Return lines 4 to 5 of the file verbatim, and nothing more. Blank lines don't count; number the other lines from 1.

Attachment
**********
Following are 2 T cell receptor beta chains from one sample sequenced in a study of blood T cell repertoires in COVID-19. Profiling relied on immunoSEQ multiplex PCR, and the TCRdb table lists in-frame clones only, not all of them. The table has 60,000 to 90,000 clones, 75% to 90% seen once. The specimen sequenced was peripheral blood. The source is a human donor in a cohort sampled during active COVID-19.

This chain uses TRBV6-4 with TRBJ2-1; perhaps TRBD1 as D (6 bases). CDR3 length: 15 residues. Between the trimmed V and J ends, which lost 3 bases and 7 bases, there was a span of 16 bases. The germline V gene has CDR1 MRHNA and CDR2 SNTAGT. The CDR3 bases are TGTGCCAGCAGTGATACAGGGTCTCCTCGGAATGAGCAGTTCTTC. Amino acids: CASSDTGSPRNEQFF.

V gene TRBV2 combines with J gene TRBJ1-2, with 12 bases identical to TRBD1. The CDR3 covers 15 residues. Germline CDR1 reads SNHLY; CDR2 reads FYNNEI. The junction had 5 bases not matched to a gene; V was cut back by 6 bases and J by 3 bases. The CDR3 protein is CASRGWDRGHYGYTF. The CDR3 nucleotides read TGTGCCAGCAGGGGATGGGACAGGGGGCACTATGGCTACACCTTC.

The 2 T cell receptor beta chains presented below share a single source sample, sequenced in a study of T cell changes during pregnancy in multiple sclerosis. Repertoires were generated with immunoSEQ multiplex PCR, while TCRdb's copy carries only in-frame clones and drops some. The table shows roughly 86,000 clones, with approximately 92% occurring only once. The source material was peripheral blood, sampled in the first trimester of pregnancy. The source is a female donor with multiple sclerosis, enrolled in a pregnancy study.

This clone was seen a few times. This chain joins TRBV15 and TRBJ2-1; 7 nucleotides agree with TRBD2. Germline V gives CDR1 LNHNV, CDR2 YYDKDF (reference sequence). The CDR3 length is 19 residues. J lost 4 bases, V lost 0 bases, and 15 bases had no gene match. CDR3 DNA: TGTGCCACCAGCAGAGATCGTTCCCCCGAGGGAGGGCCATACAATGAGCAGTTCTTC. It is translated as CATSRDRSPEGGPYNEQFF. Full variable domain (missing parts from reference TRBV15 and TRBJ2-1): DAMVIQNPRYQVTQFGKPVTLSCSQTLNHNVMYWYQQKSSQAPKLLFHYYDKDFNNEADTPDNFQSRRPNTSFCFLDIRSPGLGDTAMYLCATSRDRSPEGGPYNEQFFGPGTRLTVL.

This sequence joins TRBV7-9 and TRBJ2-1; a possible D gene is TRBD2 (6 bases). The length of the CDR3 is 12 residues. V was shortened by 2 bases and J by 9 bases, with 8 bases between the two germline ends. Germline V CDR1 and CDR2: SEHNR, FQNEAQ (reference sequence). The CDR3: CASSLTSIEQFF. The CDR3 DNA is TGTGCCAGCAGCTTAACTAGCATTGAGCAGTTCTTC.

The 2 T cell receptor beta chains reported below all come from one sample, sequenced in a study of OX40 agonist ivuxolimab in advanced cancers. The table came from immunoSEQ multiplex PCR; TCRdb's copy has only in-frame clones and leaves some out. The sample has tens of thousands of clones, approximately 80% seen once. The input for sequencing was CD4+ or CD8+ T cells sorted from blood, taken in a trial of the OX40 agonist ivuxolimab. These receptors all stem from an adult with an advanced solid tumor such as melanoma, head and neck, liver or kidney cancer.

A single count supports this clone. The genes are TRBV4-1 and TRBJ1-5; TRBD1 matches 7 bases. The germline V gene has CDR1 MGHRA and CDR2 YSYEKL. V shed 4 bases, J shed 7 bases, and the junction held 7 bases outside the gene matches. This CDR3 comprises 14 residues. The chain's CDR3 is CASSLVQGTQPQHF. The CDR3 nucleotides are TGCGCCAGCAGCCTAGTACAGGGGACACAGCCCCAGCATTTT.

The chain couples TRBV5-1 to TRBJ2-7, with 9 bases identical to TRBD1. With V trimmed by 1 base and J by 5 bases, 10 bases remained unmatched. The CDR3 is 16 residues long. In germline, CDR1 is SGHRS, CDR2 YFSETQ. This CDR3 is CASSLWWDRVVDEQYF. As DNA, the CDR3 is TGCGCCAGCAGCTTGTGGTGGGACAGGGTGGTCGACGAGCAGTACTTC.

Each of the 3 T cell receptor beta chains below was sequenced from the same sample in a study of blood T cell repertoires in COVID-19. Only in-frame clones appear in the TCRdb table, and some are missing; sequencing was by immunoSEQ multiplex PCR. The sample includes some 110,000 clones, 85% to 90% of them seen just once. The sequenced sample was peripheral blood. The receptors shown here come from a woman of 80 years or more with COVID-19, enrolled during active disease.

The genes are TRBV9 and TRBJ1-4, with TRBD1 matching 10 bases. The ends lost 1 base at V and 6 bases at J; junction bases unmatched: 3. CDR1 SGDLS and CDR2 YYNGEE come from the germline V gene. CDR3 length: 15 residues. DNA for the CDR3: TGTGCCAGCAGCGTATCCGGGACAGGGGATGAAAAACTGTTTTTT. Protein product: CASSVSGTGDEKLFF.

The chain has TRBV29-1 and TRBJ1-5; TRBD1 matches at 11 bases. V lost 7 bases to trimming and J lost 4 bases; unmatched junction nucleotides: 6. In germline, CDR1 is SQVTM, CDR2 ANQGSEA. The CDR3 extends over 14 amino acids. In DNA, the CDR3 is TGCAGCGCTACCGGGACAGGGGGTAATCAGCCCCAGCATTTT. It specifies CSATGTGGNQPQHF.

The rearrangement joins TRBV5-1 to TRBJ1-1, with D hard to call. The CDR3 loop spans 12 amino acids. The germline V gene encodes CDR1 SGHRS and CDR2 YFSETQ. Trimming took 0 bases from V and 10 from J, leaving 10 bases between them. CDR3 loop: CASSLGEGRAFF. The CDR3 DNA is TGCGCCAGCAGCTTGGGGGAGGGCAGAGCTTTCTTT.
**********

The 2 T cell receptor beta chains presented below share a single source sample, sequenced in a study of T cell changes during pregnancy in multiple sclerosis. Repertoires were generated with immunoSEQ multiplex PCR, while TCRdb's copy carries only in-frame clones and drops some. The table shows roughly 86,000 clones, with approximately 92% occurring only once. The source material was peripheral blood, sampled in the first trimester of pregnancy. The source is a female donor with multiple sclerosis, enrolled in a pregnancy study.

This clone was seen a few times. This chain joins TRBV15 and TRBJ2-1; 7 nucleotides agree with TRBD2. Germline V gives CDR1 LNHNV, CDR2 YYDKDF (reference sequence). The CDR3 length is 19 residues. J lost 4 bases, V lost 0 bases, and 15 bases had no gene match. CDR3 DNA: TGTGCCACCAGCAGAGATCGTTCCCCCGAGGGAGGGCCATACAATGAGCAGTTCTTC. It is translated as CATSRDRSPEGGPYNEQFF. Full variable domain (missing parts from reference TRBV15 and TRBJ2-1): DAMVIQNPRYQVTQFGKPVTLSCSQTLNHNVMYWYQQKSSQAPKLLFHYYDKDFNNEADTPDNFQSRRPNTSFCFLDIRSPGLGDTAMYLCATSRDRSPEGGPYNEQFFGPGTRLTVL.